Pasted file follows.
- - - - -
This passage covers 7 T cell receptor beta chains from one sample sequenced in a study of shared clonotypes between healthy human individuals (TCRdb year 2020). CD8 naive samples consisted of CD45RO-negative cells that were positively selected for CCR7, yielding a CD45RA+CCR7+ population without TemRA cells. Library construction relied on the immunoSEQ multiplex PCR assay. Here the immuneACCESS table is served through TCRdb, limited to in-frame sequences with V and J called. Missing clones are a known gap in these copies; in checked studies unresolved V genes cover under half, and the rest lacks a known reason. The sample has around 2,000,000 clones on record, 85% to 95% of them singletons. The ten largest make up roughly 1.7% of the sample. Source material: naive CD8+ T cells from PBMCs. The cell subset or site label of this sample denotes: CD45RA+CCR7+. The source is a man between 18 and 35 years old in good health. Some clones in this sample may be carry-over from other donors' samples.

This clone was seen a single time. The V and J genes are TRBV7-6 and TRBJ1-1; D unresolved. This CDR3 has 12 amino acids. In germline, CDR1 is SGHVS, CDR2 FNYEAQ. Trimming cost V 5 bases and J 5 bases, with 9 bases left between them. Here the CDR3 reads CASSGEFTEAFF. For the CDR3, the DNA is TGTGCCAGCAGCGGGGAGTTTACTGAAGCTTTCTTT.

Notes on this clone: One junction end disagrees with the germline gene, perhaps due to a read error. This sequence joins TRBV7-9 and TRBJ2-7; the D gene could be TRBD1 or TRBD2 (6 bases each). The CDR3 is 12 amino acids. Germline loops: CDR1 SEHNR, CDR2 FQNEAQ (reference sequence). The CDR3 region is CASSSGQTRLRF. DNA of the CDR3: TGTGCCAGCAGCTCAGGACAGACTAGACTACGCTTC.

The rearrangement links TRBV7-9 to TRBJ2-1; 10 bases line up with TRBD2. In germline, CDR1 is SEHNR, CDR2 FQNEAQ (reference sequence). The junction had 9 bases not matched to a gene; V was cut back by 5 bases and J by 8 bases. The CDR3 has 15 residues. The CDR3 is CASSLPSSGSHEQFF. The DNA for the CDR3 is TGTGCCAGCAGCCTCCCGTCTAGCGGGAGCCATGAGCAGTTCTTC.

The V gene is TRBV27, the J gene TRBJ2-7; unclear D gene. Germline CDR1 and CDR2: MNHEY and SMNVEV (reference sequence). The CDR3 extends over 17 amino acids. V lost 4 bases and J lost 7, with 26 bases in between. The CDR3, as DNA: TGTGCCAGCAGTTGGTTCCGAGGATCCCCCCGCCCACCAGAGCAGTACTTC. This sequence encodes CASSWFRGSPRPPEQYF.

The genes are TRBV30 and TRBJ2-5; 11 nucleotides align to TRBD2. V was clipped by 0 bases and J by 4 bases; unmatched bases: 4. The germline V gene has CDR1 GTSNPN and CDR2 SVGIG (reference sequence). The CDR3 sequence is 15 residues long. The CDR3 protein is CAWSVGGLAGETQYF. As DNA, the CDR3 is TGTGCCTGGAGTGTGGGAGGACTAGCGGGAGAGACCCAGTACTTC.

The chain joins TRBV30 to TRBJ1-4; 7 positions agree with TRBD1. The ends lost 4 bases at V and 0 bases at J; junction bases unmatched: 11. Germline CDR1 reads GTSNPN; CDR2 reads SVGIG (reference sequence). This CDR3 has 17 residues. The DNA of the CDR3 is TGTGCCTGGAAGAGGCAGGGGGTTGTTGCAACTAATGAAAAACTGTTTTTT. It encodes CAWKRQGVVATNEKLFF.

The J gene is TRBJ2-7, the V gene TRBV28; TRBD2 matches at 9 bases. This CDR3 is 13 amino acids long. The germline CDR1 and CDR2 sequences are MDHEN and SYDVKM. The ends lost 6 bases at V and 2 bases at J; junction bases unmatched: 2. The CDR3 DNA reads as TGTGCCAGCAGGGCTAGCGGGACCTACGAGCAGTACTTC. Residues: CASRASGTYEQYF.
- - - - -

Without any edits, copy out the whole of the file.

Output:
This passage covers 7 T cell receptor beta chains from one sample sequenced in a study of shared clonotypes between healthy human individuals (TCRdb year 2020). CD8 naive samples consisted of CD45RO-negative cells that were positively selected for CCR7, yielding a CD45RA+CCR7+ population without TemRA cells. Library construction relied on the immunoSEQ multiplex PCR assay. Here the immuneACCESS table is served through TCRdb, limited to in-frame sequences with V and J called. Missing clones are a known gap in these copies; in checked studies unresolved V genes cover under half, and the rest lacks a known reason. The sample has around 2,000,000 clones on record, 85% to 95% of them singletons. The ten largest make up roughly 1.7% of the sample. Source material: naive CD8+ T cells from PBMCs. The cell subset or site label of this sample denotes: CD45RA+CCR7+. The source is a man between 18 and 35 years old in good health. Some clones in this sample may be carry-over from other donors' samples.

This clone was seen a single time. The V and J genes are TRBV7-6 and TRBJ1-1; D unresolved. This CDR3 has 12 amino acids. In germline, CDR1 is SGHVS, CDR2 FNYEAQ. Trimming cost V 5 bases and J 5 bases, with 9 bases left between them. Here the CDR3 reads CASSGEFTEAFF. For the CDR3, the DNA is TGTGCCAGCAGCGGGGAGTTTACTGAAGCTTTCTTT.

Notes on this clone: One junction end disagrees with the germline gene, perhaps due to a read error. This sequence joins TRBV7-9 and TRBJ2-7; the D gene could be TRBD1 or TRBD2 (6 bases each). The CDR3 is 12 amino acids. Germline loops: CDR1 SEHNR, CDR2 FQNEAQ (reference sequence). The CDR3 region is CASSSGQTRLRF. DNA of the CDR3: TGTGCCAGCAGCTCAGGACAGACTAGACTACGCTTC.

The rearrangement links TRBV7-9 to TRBJ2-1; 10 bases line up with TRBD2. In germline, CDR1 is SEHNR, CDR2 FQNEAQ (reference sequence). The junction had 9 bases not matched to a gene; V was cut back by 5 bases and J by 8 bases. The CDR3 has 15 residues. The CDR3 is CASSLPSSGSHEQFF. The DNA for the CDR3 is TGTGCCAGCAGCCTCCCGTCTAGCGGGAGCCATGAGCAGTTCTTC.

The V gene is TRBV27, the J gene TRBJ2-7; unclear D gene. Germline CDR1 and CDR2: MNHEY and SMNVEV (reference sequence). The CDR3 extends over 17 amino acids. V lost 4 bases and J lost 7, with 26 bases in between. The CDR3, as DNA: TGTGCCAGCAGTTGGTTCCGAGGATCCCCCCGCCCACCAGAGCAGTACTTC. This sequence encodes CASSWFRGSPRPPEQYF.

The genes are TRBV30 and TRBJ2-5; 11 nucleotides align to TRBD2. V was clipped by 0 bases and J by 4 bases; unmatched bases: 4. The germline V gene has CDR1 GTSNPN and CDR2 SVGIG (reference sequence). The CDR3 sequence is 15 residues long. The CDR3 protein is CAWSVGGLAGETQYF. As DNA, the CDR3 is TGTGCCTGGAGTGTGGGAGGACTAGCGGGAGAGACCCAGTACTTC.

The chain joins TRBV30 to TRBJ1-4; 7 positions agree with TRBD1. The ends lost 4 bases at V and 0 bases at J; junction bases unmatched: 11. Germline CDR1 reads GTSNPN; CDR2 reads SVGIG (reference sequence). This CDR3 has 17 residues. The DNA of the CDR3 is TGTGCCTGGAAGAGGCAGGGGGTTGTTGCAACTAATGAAAAACTGTTTTTT. It encodes CAWKRQGVVATNEKLFF.

The J gene is TRBJ2-7, the V gene TRBV28; TRBD2 matches at 9 bases. This CDR3 is 13 amino acids long. The germline CDR1 and CDR2 sequences are MDHEN and SYDVKM. The ends lost 6 bases at V and 2 bases at J; junction bases unmatched: 2. The CDR3 DNA reads as TGTGCCAGCAGGGCTAGCGGGACCTACGAGCAGTACTTC. Residues: CASRASGTYEQYF.